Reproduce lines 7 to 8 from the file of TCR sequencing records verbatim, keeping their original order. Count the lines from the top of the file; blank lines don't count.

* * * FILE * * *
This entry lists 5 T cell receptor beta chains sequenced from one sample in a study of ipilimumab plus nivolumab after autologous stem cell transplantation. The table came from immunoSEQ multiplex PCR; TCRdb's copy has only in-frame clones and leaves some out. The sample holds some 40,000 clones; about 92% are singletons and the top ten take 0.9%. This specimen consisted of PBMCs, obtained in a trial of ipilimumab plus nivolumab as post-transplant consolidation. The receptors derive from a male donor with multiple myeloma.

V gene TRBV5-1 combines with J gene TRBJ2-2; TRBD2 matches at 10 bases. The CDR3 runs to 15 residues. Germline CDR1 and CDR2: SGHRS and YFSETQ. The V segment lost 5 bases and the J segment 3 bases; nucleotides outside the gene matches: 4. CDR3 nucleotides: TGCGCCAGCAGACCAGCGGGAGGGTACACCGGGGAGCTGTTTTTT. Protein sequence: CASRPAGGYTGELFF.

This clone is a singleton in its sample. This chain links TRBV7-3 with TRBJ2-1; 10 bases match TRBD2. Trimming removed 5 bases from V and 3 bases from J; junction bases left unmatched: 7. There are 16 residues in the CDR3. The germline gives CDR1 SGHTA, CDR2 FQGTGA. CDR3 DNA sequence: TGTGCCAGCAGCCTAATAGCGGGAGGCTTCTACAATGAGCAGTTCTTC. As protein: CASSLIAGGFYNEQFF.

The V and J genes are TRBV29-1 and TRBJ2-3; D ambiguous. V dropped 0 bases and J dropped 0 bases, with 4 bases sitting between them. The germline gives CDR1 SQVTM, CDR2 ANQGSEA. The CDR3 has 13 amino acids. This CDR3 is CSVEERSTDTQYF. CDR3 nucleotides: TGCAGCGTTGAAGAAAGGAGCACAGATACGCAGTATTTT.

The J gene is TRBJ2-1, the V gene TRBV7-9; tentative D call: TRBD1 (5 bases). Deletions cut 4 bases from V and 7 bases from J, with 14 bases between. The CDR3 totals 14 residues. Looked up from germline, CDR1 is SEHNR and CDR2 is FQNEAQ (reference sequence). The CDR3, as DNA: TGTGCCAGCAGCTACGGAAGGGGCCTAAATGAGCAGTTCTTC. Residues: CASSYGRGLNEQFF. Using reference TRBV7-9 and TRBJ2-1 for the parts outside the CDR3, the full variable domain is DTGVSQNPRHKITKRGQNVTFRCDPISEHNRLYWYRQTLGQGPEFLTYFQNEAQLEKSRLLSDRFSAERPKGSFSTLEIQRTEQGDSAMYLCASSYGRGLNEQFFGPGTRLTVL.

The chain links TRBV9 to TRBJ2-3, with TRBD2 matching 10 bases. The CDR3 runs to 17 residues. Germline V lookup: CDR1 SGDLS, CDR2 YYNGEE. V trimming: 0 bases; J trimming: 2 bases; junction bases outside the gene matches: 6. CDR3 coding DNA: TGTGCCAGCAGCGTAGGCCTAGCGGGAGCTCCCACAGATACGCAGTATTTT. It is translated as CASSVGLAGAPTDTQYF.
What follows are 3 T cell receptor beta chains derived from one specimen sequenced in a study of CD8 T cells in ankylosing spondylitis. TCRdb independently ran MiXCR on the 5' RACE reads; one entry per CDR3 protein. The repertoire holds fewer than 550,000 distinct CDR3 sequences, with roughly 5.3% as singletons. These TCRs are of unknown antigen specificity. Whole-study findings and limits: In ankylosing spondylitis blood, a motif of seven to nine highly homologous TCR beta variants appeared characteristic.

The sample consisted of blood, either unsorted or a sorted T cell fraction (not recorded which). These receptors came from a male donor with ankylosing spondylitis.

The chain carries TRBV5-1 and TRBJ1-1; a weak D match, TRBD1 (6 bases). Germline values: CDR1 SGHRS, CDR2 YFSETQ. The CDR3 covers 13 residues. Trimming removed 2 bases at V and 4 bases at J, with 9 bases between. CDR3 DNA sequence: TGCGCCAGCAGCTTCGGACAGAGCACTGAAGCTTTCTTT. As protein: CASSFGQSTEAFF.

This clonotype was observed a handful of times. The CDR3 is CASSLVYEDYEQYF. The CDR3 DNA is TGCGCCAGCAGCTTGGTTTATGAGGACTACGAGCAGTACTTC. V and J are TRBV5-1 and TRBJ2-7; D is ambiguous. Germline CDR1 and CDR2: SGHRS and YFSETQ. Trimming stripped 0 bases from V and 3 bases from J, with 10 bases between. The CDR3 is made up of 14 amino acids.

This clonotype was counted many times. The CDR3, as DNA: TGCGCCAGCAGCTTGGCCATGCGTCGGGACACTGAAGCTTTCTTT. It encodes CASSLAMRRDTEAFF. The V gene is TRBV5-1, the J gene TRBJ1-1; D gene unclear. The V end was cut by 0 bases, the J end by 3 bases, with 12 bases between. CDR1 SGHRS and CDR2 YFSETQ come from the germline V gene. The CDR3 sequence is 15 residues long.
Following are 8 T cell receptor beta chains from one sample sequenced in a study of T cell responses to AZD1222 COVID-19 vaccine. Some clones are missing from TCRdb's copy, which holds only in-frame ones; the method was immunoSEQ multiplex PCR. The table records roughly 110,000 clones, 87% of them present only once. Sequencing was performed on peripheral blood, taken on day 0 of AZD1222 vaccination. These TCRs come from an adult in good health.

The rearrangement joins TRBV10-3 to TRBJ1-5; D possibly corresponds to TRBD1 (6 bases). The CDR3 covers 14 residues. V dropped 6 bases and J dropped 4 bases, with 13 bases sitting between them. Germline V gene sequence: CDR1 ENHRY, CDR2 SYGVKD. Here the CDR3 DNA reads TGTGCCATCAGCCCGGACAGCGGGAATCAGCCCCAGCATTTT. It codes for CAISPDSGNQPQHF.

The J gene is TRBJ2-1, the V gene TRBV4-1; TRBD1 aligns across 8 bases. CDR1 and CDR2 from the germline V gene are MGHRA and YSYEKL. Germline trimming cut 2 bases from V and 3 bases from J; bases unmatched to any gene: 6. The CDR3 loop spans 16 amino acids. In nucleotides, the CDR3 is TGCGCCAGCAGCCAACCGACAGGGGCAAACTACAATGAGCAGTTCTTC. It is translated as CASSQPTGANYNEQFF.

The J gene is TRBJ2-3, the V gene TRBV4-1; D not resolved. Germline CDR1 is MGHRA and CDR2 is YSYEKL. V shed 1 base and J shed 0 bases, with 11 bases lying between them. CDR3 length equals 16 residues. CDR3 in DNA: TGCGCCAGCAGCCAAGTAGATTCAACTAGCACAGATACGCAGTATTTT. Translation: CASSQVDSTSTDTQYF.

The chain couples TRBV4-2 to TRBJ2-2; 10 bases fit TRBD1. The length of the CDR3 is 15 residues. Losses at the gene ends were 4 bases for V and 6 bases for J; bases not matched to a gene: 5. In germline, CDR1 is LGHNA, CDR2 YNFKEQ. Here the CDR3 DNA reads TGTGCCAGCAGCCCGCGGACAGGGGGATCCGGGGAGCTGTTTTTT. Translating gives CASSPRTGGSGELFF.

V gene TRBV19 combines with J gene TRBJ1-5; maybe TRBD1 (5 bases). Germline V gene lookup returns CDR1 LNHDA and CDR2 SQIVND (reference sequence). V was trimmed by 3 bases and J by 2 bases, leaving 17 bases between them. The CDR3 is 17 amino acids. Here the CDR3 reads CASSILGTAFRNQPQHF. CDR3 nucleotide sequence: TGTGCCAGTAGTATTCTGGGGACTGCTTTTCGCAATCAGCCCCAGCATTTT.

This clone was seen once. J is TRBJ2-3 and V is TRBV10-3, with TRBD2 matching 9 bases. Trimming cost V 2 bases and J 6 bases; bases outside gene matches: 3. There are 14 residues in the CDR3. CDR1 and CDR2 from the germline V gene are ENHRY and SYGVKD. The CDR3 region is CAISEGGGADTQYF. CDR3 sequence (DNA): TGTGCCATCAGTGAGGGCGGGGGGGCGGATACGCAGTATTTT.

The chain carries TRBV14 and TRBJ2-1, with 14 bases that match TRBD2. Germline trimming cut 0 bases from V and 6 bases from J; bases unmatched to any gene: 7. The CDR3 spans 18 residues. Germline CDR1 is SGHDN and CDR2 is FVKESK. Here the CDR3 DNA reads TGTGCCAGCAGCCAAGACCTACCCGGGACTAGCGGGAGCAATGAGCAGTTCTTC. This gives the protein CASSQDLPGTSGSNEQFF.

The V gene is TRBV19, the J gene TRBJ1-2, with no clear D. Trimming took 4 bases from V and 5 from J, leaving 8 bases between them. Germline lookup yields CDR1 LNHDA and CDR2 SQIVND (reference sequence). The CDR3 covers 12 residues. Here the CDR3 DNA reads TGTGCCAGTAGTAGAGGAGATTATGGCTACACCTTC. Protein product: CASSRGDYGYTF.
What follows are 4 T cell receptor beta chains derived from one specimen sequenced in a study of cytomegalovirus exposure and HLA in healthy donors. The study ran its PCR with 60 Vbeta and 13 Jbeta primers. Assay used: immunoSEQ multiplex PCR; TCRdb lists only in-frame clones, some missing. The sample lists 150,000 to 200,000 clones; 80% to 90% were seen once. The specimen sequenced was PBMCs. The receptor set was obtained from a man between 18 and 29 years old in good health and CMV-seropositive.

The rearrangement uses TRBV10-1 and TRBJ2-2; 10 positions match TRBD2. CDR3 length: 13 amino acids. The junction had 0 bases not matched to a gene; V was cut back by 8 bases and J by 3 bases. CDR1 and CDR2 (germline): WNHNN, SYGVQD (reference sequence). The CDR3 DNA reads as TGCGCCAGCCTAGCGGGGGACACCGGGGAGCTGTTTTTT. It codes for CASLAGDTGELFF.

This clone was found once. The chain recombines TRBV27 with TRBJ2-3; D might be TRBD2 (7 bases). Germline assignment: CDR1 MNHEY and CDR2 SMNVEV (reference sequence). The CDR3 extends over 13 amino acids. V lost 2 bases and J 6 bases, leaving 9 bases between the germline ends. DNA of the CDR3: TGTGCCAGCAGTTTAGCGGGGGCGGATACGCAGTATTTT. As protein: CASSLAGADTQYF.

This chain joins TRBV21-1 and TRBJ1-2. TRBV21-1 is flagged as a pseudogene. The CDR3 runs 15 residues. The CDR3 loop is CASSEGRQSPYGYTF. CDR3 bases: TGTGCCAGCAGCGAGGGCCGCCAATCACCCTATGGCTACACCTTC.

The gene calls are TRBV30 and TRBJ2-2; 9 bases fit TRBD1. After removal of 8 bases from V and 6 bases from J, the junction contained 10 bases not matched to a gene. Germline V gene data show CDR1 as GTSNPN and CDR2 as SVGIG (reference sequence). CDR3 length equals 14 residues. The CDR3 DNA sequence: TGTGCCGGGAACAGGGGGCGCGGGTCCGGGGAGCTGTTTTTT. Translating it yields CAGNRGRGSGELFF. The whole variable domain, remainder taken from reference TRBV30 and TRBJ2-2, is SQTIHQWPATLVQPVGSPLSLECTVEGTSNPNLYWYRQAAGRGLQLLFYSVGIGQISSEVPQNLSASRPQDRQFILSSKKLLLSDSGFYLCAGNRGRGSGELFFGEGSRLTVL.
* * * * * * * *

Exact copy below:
What follows are 3 T cell receptor beta chains derived from one specimen sequenced in a study of CD8 T cells in ankylosing spondylitis. TCRdb independently ran MiXCR on the 5' RACE reads; one entry per CDR3 protein. The repertoire holds fewer than 550,000 distinct CDR3 sequences, with roughly 5.3% as singletons. These TCRs are of unknown antigen specificity. Whole-study findings and limits: In ankylosing spondylitis blood, a motif of seven to nine highly homologous TCR beta variants appeared characteristic.

The sample consisted of blood, either unsorted or a sorted T cell fraction (not recorded which). These receptors came from a male donor with ankylosing spondylitis.